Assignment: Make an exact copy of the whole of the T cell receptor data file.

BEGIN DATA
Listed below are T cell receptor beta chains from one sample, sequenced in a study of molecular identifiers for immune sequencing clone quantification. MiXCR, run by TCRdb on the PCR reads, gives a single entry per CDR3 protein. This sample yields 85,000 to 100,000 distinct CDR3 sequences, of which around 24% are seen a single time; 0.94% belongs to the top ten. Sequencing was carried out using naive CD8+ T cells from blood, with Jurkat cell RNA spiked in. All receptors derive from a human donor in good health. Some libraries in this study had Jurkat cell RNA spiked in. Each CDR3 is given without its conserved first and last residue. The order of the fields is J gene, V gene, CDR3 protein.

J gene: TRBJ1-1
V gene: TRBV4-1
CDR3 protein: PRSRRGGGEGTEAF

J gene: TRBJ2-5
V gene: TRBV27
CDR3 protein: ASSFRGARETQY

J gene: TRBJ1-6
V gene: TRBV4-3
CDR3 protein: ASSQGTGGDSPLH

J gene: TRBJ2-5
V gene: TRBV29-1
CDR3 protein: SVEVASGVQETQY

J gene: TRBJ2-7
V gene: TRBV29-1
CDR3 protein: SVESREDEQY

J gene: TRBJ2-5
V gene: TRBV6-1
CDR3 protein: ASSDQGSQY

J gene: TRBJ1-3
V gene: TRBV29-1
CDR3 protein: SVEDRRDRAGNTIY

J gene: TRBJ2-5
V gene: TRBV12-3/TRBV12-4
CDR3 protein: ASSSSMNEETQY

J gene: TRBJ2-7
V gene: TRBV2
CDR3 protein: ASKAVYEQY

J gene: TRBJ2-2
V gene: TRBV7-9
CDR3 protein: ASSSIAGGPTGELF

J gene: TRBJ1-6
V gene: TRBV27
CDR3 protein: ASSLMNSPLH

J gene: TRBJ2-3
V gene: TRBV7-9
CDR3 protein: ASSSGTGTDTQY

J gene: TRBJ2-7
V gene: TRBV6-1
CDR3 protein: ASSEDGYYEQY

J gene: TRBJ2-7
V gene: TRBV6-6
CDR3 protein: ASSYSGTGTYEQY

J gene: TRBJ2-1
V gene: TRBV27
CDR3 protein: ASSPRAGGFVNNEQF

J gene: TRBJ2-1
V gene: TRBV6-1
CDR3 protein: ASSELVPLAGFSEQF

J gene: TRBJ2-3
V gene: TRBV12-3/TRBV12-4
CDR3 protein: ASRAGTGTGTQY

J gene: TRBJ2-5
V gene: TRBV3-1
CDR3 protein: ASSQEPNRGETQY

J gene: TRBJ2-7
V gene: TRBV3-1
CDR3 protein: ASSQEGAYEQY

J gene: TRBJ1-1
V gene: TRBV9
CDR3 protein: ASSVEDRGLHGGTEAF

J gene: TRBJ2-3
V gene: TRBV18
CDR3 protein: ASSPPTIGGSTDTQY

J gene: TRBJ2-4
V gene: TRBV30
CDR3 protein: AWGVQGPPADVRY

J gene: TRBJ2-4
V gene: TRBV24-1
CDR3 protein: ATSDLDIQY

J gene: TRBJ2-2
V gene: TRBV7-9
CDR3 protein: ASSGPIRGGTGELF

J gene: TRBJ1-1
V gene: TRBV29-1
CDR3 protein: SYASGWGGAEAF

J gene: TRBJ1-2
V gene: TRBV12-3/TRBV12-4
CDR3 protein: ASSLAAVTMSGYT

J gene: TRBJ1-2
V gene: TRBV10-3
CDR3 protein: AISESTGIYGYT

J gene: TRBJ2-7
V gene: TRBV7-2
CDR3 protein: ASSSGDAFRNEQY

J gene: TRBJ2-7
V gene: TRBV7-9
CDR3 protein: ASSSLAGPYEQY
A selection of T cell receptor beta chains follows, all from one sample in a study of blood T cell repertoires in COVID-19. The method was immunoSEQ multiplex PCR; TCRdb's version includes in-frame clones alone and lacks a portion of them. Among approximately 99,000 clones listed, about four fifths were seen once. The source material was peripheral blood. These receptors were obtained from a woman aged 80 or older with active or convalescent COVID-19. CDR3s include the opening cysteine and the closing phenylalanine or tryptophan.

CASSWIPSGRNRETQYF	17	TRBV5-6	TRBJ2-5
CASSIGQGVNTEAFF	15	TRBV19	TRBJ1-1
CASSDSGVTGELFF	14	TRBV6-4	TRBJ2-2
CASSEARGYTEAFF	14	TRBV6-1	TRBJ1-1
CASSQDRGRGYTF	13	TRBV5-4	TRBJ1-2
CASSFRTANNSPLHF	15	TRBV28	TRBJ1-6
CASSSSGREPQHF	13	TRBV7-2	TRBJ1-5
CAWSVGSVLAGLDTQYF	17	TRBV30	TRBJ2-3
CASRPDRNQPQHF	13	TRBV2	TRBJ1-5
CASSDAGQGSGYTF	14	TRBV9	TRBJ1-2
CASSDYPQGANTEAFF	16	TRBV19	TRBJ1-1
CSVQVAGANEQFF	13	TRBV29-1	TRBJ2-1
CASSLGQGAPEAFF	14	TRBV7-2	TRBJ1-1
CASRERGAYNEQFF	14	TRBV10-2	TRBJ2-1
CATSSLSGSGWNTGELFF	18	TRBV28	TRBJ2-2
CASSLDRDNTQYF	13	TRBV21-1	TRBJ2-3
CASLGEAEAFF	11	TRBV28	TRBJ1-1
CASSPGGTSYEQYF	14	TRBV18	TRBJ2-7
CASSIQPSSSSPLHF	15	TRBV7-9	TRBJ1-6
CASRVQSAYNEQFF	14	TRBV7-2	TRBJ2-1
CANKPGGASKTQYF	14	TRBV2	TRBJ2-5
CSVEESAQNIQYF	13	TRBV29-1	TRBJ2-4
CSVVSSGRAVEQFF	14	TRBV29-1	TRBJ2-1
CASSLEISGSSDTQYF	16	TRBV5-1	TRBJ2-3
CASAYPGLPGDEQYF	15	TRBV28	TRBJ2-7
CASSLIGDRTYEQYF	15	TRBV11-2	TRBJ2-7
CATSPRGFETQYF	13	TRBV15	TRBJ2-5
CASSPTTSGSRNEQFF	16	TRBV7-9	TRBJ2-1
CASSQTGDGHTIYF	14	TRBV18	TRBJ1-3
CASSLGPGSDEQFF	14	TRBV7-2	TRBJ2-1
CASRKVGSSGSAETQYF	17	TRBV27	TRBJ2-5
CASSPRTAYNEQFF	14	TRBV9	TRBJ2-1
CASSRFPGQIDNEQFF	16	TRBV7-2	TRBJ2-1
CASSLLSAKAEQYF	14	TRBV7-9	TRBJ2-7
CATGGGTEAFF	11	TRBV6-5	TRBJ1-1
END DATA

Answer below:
Listed below are T cell receptor beta chains from one sample, sequenced in a study of molecular identifiers for immune sequencing clone quantification. MiXCR, run by TCRdb on the PCR reads, gives a single entry per CDR3 protein. This sample yields 85,000 to 100,000 distinct CDR3 sequences, of which around 24% are seen a single time; 0.94% belongs to the top ten. Sequencing was carried out using naive CD8+ T cells from blood, with Jurkat cell RNA spiked in. All receptors derive from a human donor in good health. Some libraries in this study had Jurkat cell RNA spiked in. Each CDR3 is given without its conserved first and last residue. The order of the fields is J gene, V gene, CDR3 protein.

J gene: TRBJ1-1
V gene: TRBV4-1
CDR3 protein: PRSRRGGGEGTEAF

J gene: TRBJ2-5
V gene: TRBV27
CDR3 protein: ASSFRGARETQY

J gene: TRBJ1-6
V gene: TRBV4-3
CDR3 protein: ASSQGTGGDSPLH

J gene: TRBJ2-5
V gene: TRBV29-1
CDR3 protein: SVEVASGVQETQY

J gene: TRBJ2-7
V gene: TRBV29-1
CDR3 protein: SVESREDEQY

J gene: TRBJ2-5
V gene: TRBV6-1
CDR3 protein: ASSDQGSQY

J gene: TRBJ1-3
V gene: TRBV29-1
CDR3 protein: SVEDRRDRAGNTIY

J gene: TRBJ2-5
V gene: TRBV12-3/TRBV12-4
CDR3 protein: ASSSSMNEETQY

J gene: TRBJ2-7
V gene: TRBV2
CDR3 protein: ASKAVYEQY

J gene: TRBJ2-2
V gene: TRBV7-9
CDR3 protein: ASSSIAGGPTGELF

J gene: TRBJ1-6
V gene: TRBV27
CDR3 protein: ASSLMNSPLH

J gene: TRBJ2-3
V gene: TRBV7-9
CDR3 protein: ASSSGTGTDTQY

J gene: TRBJ2-7
V gene: TRBV6-1
CDR3 protein: ASSEDGYYEQY

J gene: TRBJ2-7
V gene: TRBV6-6
CDR3 protein: ASSYSGTGTYEQY

J gene: TRBJ2-1
V gene: TRBV27
CDR3 protein: ASSPRAGGFVNNEQF

J gene: TRBJ2-1
V gene: TRBV6-1
CDR3 protein: ASSELVPLAGFSEQF

J gene: TRBJ2-3
V gene: TRBV12-3/TRBV12-4
CDR3 protein: ASRAGTGTGTQY

J gene: TRBJ2-5
V gene: TRBV3-1
CDR3 protein: ASSQEPNRGETQY

J gene: TRBJ2-7
V gene: TRBV3-1
CDR3 protein: ASSQEGAYEQY

J gene: TRBJ1-1
V gene: TRBV9
CDR3 protein: ASSVEDRGLHGGTEAF

J gene: TRBJ2-3
V gene: TRBV18
CDR3 protein: ASSPPTIGGSTDTQY

J gene: TRBJ2-4
V gene: TRBV30
CDR3 protein: AWGVQGPPADVRY

J gene: TRBJ2-4
V gene: TRBV24-1
CDR3 protein: ATSDLDIQY

J gene: TRBJ2-2
V gene: TRBV7-9
CDR3 protein: ASSGPIRGGTGELF

J gene: TRBJ1-1
V gene: TRBV29-1
CDR3 protein: SYASGWGGAEAF

J gene: TRBJ1-2
V gene: TRBV12-3/TRBV12-4
CDR3 protein: ASSLAAVTMSGYT

J gene: TRBJ1-2
V gene: TRBV10-3
CDR3 protein: AISESTGIYGYT

J gene: TRBJ2-7
V gene: TRBV7-2
CDR3 protein: ASSSGDAFRNEQY

J gene: TRBJ2-7
V gene: TRBV7-9
CDR3 protein: ASSSLAGPYEQY
A selection of T cell receptor beta chains follows, all from one sample in a study of blood T cell repertoires in COVID-19. The method was immunoSEQ multiplex PCR; TCRdb's version includes in-frame clones alone and lacks a portion of them. Among approximately 99,000 clones listed, about four fifths were seen once. The source material was peripheral blood. These receptors were obtained from a woman aged 80 or older with active or convalescent COVID-19. CDR3s include the opening cysteine and the closing phenylalanine or tryptophan.

CASSWIPSGRNRETQYF	17	TRBV5-6	TRBJ2-5
CASSIGQGVNTEAFF	15	TRBV19	TRBJ1-1
CASSDSGVTGELFF	14	TRBV6-4	TRBJ2-2
CASSEARGYTEAFF	14	TRBV6-1	TRBJ1-1
CASSQDRGRGYTF	13	TRBV5-4	TRBJ1-2
CASSFRTANNSPLHF	15	TRBV28	TRBJ1-6
CASSSSGREPQHF	13	TRBV7-2	TRBJ1-5
CAWSVGSVLAGLDTQYF	17	TRBV30	TRBJ2-3
CASRPDRNQPQHF	13	TRBV2	TRBJ1-5
CASSDAGQGSGYTF	14	TRBV9	TRBJ1-2
CASSDYPQGANTEAFF	16	TRBV19	TRBJ1-1
CSVQVAGANEQFF	13	TRBV29-1	TRBJ2-1
CASSLGQGAPEAFF	14	TRBV7-2	TRBJ1-1
CASRERGAYNEQFF	14	TRBV10-2	TRBJ2-1
CATSSLSGSGWNTGELFF	18	TRBV28	TRBJ2-2
CASSLDRDNTQYF	13	TRBV21-1	TRBJ2-3
CASLGEAEAFF	11	TRBV28	TRBJ1-1
CASSPGGTSYEQYF	14	TRBV18	TRBJ2-7
CASSIQPSSSSPLHF	15	TRBV7-9	TRBJ1-6
CASRVQSAYNEQFF	14	TRBV7-2	TRBJ2-1
CANKPGGASKTQYF	14	TRBV2	TRBJ2-5
CSVEESAQNIQYF	13	TRBV29-1	TRBJ2-4
CSVVSSGRAVEQFF	14	TRBV29-1	TRBJ2-1
CASSLEISGSSDTQYF	16	TRBV5-1	TRBJ2-3
CASAYPGLPGDEQYF	15	TRBV28	TRBJ2-7
CASSLIGDRTYEQYF	15	TRBV11-2	TRBJ2-7
CATSPRGFETQYF	13	TRBV15	TRBJ2-5
CASSPTTSGSRNEQFF	16	TRBV7-9	TRBJ2-1
CASSQTGDGHTIYF	14	TRBV18	TRBJ1-3
CASSLGPGSDEQFF	14	TRBV7-2	TRBJ2-1
CASRKVGSSGSAETQYF	17	TRBV27	TRBJ2-5
CASSPRTAYNEQFF	14	TRBV9	TRBJ2-1
CASSRFPGQIDNEQFF	16	TRBV7-2	TRBJ2-1
CASSLLSAKAEQYF	14	TRBV7-9	TRBJ2-7
CATGGGTEAFF	11	TRBV6-5	TRBJ1-1